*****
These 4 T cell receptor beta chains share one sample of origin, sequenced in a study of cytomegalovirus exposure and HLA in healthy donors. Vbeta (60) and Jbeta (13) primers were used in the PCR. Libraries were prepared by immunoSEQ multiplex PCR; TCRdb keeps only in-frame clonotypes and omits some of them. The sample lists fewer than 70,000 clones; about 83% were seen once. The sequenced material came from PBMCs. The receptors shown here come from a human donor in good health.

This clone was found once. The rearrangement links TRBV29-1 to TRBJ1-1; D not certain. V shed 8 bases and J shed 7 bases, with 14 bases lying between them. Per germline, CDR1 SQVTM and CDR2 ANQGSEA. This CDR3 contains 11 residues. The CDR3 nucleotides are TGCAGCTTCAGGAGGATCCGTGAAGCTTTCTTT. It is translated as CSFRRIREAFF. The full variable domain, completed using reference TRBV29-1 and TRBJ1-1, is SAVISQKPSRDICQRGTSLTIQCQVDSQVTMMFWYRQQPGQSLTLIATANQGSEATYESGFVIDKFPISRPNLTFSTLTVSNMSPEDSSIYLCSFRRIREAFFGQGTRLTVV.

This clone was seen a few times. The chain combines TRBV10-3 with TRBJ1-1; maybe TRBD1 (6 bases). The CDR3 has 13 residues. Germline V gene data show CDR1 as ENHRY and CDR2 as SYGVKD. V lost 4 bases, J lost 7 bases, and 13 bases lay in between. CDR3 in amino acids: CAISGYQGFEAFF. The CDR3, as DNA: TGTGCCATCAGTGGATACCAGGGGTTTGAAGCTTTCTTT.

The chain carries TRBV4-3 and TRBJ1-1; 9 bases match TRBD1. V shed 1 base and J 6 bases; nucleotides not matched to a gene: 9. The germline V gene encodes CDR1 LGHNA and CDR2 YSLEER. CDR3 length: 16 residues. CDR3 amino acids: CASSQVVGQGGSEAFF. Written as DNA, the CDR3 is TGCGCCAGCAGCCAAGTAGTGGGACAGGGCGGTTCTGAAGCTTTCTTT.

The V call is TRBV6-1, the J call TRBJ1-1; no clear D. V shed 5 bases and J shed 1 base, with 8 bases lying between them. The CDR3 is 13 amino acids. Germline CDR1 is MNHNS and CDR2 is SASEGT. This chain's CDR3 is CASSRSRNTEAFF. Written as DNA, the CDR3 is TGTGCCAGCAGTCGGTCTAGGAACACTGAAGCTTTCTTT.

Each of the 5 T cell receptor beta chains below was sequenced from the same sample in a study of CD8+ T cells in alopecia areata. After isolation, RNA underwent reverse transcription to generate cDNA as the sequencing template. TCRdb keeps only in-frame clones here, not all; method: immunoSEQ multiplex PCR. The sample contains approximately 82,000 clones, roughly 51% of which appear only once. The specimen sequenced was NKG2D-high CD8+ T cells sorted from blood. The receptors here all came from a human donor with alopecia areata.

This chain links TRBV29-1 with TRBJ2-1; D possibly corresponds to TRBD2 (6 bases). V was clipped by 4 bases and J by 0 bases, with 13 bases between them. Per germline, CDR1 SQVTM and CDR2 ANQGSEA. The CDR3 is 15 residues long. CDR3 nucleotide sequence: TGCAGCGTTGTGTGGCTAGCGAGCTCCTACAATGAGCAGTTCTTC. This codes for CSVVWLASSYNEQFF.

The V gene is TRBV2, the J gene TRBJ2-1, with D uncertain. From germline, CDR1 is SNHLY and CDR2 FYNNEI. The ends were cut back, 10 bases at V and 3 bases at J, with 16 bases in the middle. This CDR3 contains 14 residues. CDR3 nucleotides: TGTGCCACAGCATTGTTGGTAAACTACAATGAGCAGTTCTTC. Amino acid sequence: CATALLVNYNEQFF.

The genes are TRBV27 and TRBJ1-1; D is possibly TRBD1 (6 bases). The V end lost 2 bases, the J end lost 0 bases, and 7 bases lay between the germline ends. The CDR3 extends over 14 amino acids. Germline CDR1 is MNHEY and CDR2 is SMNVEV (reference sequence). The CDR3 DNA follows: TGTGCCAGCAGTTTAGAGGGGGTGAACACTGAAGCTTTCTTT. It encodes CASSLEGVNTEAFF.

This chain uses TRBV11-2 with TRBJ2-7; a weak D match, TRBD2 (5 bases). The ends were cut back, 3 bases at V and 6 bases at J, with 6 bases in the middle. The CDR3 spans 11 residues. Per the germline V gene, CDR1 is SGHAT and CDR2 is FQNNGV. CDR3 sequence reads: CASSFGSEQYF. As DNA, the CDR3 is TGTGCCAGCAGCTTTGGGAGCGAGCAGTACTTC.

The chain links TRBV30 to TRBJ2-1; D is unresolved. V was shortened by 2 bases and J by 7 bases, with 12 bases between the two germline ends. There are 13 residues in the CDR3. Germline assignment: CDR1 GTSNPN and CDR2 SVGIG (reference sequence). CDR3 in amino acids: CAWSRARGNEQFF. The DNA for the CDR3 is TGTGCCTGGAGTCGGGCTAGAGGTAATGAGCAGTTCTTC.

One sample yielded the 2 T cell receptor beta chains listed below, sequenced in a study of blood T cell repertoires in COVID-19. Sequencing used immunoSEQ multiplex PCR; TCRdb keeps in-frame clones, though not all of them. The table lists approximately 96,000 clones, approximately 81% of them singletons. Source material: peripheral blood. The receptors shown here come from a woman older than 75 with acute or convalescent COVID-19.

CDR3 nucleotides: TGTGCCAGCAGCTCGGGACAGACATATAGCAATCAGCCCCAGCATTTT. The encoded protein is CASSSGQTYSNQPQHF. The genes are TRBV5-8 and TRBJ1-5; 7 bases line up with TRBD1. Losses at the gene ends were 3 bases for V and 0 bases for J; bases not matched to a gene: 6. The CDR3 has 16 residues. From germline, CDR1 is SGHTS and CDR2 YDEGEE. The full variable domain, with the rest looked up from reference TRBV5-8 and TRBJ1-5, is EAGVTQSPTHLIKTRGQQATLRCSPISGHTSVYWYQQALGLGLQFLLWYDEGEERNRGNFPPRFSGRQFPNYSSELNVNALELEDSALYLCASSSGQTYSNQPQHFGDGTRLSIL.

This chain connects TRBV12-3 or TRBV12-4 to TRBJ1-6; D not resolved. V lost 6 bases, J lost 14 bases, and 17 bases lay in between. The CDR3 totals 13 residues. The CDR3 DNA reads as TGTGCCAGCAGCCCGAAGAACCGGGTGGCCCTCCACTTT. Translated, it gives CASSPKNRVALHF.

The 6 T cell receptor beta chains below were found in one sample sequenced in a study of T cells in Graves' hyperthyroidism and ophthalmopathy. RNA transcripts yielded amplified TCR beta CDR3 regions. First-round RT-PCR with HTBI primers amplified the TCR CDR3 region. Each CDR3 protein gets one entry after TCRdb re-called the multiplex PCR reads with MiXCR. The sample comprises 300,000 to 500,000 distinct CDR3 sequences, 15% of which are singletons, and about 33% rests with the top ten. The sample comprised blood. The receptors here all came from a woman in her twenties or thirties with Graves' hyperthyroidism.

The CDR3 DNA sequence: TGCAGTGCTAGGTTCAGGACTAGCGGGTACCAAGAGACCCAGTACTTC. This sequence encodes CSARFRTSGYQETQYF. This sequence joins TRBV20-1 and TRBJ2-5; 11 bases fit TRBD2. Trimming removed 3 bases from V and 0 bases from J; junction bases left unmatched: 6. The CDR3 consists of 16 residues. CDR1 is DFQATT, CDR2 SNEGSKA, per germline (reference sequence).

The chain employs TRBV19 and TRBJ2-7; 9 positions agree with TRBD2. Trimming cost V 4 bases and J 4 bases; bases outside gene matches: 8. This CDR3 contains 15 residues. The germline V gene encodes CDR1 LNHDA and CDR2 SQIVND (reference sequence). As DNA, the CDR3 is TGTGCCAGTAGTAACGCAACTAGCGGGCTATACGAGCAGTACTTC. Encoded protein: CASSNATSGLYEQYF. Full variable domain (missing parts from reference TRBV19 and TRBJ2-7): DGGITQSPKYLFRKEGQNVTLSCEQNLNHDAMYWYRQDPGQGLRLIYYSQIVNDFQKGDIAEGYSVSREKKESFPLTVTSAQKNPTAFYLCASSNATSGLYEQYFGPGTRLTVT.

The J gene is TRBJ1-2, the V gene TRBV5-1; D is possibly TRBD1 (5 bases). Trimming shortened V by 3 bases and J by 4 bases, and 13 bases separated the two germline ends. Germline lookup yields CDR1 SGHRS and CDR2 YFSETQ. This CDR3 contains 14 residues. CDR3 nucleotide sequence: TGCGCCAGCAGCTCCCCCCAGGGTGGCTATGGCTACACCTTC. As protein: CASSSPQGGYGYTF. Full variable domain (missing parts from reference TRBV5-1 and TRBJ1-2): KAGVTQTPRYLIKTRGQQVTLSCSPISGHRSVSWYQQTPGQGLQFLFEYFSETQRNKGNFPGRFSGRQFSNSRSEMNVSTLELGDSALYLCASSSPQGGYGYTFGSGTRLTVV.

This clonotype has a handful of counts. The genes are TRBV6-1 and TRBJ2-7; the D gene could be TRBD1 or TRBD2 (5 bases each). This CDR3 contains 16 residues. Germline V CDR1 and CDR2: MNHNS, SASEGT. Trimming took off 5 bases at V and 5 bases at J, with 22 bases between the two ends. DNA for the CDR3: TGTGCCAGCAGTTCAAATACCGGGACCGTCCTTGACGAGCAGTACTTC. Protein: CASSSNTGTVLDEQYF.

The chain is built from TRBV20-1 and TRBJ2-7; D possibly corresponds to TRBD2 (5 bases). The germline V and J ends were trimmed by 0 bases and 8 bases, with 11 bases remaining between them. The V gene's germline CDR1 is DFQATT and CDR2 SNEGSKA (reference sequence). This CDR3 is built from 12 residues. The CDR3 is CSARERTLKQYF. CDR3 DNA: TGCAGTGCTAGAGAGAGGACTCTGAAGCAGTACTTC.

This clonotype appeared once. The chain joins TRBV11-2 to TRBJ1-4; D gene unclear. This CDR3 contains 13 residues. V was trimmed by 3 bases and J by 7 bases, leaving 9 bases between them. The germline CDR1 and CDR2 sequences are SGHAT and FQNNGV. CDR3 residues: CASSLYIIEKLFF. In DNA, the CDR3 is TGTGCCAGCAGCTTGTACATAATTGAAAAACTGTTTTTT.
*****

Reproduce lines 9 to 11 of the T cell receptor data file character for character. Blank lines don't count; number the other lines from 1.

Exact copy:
The genes are TRBV27 and TRBJ1-1; D is possibly TRBD1 (6 bases). The V end lost 2 bases, the J end lost 0 bases, and 7 bases lay between the germline ends. The CDR3 extends over 14 amino acids. Germline CDR1 is MNHEY and CDR2 is SMNVEV (reference sequence). The CDR3 DNA follows: TGTGCCAGCAGTTTAGAGGGGGTGAACACTGAAGCTTTCTTT. It encodes CASSLEGVNTEAFF.

This chain uses TRBV11-2 with TRBJ2-7; a weak D match, TRBD2 (5 bases). The ends were cut back, 3 bases at V and 6 bases at J, with 6 bases in the middle. The CDR3 spans 11 residues. Per the germline V gene, CDR1 is SGHAT and CDR2 is FQNNGV. CDR3 sequence reads: CASSFGSEQYF. As DNA, the CDR3 is TGTGCCAGCAGCTTTGGGAGCGAGCAGTACTTC.

The chain links TRBV30 to TRBJ2-1; D is unresolved. V was shortened by 2 bases and J by 7 bases, with 12 bases between the two germline ends. There are 13 residues in the CDR3. Germline assignment: CDR1 GTSNPN and CDR2 SVGIG (reference sequence). CDR3 in amino acids: CAWSRARGNEQFF. The DNA for the CDR3 is TGTGCCTGGAGTCGGGCTAGAGGTAATGAGCAGTTCTTC.